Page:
The Ultimate Whey Protein Guide

By Xwerks Nutrition

The Ultimate Whey Protein Guide

Not all protein is created equal, here is a handy guide to make it more clear when you are shopping for your next protein powder.

The Source

Since whey protein comes from cows, the diet, health and environment of the cows is very important to the quality of the final product. A cow raised in an unhealthy environment with a poor diet, given antibiotics and hormones does not produce a high quality milk.

Free range, pasture raised animals are stronger, healthier and more nutritious than their grain-fed counterparts. The milk from these animals also contains more immune stimulating compounds.

Whey derived from cows not treated with rBGH, antibiotics and pesticides do not pass these chemicals on to you.

Grass-fed whey is rich in protein substances, called native micro fractions. These include alpha lactalbumin, beta-lactoglobulin, glycomacropeptide, immunoglobulins, serum albumin, lactoferrin, lactoperoxidase.

The Types of Whey

Whey protein is derived from milk during the cheese making process. Cow's milk is made from two proteins, casein and whey. When cheese is made, the casein part becomes the actual cheese and you are left with whey protein. What happens next is very important, the processing:

Concentrate

The most basic and cheapest form of whey protein. It typically contains 70-90% protein per serving with the rest being lactose and fat. This is the standard for many cheap whey proteins.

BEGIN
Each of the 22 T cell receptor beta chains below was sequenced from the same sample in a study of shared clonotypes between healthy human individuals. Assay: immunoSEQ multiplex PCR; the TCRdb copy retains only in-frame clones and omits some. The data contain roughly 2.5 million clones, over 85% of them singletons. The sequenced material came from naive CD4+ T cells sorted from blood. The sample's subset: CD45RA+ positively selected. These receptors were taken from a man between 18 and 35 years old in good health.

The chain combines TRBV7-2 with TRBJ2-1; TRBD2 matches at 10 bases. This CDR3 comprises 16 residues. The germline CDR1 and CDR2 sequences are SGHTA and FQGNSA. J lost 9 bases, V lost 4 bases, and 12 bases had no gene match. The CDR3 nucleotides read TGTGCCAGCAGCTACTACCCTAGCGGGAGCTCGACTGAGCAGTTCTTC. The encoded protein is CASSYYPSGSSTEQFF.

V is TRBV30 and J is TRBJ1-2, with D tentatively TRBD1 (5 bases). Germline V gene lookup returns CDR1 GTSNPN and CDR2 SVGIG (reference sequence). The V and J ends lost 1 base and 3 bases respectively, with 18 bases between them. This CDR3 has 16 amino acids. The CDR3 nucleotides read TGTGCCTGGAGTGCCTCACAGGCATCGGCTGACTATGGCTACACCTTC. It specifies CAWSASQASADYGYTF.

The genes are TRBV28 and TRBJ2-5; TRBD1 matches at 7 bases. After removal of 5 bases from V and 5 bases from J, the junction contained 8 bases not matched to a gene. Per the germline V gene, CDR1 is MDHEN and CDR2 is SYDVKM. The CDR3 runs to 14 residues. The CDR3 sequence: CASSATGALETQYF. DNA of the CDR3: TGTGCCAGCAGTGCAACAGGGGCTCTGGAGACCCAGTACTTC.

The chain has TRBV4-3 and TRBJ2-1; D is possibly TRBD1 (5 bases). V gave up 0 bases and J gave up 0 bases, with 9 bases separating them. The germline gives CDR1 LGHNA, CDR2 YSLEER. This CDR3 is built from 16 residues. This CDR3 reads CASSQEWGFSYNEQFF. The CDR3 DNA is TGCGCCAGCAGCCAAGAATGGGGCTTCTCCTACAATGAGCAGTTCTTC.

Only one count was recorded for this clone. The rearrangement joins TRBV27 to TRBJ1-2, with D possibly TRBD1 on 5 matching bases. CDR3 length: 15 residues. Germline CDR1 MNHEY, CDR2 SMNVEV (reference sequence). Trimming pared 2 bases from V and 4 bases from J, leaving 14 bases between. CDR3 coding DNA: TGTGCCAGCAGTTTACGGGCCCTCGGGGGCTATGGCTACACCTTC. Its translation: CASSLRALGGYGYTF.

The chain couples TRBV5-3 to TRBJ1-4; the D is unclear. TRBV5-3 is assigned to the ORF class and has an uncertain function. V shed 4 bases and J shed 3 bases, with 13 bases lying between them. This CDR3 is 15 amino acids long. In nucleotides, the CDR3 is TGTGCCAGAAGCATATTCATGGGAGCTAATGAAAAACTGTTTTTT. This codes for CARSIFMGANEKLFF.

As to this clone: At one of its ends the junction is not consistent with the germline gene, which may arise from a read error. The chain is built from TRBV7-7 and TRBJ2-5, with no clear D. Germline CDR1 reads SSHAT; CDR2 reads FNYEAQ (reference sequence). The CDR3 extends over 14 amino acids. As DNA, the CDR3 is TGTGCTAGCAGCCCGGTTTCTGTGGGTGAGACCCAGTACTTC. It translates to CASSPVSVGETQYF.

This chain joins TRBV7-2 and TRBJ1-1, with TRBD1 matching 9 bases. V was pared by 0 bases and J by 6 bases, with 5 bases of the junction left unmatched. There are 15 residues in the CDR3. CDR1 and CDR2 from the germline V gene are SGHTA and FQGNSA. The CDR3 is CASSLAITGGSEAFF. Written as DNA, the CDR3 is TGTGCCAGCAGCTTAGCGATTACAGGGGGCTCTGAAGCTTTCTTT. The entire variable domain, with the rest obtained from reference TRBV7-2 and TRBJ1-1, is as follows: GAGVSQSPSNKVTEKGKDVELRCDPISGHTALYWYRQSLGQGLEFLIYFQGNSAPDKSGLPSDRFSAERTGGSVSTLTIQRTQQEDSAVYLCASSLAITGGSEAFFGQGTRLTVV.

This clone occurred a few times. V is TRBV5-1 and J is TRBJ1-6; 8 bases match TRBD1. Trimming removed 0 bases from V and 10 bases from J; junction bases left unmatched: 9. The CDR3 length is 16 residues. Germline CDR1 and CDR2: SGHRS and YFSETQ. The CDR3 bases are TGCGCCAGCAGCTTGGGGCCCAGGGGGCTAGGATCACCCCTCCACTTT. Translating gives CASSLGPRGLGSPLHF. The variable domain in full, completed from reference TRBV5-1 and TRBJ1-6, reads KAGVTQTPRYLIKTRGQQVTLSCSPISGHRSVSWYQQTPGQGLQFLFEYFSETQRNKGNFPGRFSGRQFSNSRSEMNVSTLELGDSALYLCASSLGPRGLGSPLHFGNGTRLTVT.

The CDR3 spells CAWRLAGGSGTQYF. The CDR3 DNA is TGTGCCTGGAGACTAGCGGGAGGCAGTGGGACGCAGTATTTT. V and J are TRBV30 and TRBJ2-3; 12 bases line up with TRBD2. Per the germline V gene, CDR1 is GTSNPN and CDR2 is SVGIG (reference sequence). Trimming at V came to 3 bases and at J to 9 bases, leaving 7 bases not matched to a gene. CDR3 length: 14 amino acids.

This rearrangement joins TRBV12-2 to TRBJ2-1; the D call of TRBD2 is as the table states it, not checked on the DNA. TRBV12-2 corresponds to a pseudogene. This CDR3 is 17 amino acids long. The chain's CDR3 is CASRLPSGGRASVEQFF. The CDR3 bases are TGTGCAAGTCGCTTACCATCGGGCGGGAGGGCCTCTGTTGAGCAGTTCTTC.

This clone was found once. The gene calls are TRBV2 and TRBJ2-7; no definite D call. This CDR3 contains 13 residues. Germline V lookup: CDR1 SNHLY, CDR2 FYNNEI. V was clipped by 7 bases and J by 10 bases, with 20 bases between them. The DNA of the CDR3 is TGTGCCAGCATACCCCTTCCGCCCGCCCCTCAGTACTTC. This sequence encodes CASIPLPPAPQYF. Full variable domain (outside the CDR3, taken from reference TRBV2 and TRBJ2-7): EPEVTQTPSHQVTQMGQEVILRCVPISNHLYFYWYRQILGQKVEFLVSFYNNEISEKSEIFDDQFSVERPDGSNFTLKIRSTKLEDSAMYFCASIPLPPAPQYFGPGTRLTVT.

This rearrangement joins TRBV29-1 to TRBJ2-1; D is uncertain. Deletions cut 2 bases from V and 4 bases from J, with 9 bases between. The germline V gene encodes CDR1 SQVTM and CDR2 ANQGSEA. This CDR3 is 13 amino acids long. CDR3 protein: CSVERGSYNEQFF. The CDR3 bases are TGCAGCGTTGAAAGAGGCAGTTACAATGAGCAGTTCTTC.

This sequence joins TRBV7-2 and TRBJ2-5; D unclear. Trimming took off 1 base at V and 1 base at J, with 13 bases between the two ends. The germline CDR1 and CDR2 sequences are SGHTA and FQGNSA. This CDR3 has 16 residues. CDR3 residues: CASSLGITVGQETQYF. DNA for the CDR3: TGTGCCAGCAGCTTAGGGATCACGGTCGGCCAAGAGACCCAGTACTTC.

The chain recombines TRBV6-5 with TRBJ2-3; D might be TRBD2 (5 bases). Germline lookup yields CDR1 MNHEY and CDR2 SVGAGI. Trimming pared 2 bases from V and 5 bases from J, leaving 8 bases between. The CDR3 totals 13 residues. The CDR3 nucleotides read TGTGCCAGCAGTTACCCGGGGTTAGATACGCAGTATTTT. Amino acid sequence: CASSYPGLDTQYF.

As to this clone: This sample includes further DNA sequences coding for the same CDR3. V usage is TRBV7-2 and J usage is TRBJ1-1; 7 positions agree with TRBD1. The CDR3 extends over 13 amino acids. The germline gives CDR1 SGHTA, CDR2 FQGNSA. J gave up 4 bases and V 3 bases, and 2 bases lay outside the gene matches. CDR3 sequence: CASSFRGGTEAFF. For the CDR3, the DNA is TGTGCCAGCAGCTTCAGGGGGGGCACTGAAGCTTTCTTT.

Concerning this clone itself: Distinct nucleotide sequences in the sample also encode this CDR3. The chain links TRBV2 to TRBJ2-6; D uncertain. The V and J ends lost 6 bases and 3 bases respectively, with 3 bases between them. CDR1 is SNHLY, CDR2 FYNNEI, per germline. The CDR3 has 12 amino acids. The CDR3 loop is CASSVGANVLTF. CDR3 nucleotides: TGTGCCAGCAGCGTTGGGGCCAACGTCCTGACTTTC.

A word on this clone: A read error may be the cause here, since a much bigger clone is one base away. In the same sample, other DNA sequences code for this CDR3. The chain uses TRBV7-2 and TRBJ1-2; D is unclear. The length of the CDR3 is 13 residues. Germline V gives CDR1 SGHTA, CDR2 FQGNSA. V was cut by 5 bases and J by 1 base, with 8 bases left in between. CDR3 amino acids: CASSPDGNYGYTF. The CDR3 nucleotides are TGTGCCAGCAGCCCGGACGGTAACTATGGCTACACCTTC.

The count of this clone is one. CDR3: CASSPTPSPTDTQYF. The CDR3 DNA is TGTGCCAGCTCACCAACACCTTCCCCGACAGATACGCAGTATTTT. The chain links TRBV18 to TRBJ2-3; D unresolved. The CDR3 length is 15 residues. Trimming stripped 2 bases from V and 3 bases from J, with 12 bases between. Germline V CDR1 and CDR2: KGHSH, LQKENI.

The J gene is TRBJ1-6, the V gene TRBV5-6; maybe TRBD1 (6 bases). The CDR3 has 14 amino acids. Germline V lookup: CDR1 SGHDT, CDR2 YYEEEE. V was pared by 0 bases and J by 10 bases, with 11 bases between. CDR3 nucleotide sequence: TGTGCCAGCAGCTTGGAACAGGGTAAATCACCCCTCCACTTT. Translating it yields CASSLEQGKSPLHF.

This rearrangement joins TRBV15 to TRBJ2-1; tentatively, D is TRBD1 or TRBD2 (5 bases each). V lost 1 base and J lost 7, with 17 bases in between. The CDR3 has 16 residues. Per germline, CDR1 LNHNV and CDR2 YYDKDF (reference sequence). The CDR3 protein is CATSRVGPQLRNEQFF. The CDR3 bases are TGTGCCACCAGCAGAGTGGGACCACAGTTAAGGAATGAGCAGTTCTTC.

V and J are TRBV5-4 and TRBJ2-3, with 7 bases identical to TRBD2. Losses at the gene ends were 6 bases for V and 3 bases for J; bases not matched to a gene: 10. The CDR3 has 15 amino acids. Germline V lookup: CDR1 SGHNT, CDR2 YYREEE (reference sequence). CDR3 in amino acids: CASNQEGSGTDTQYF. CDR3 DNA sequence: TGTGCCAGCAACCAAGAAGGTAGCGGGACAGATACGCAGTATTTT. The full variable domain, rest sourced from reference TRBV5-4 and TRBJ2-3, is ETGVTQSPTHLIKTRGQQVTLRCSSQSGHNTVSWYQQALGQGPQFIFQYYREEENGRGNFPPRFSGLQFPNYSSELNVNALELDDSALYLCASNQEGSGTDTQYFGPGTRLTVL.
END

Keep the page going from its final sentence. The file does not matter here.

Isolate

Whey protein isolate is created when whey concentrate is microfiltered removing basically everything that isn't protein. This means you are left with more pure protein without fats and even little or no lactose.

Hydrolyzed

Hydrolyzed whey goes through an addition process where the protein is exposed to heat, acid or enzymes that break down the bonds hold amino acids together. Protein makers typically claim this process 'pre-digests' the protein which enhances bioavailability.

See our article Whey Protein Isolate vs Hydrolyzed

Reading a Label

Proprietary Blends

Supplement makers use proprietary blends when they don't want you to know exactly what is in their product. 

The FDA requires ingredients to be listed by their predominance (weight) in the product. So, our label for example (below) we show exactly what you get in each 30g scoop.

In this example below, you can see this maker uses a "Proprietary Blend Matrix" - a proprietary blend. 

This means you do not know how much of each type of protein you are getting, it contains the most of whey isolate and the least of skim milk, but how much? 

By using a blend, they are able to show they use whey isolate, a high quality whey, but in reality 'blend' it with a lot of other lower quality proteins as well. 

This practice is done in all supplements, not just protein. So next time you are shopping for a nutrition product, check the label.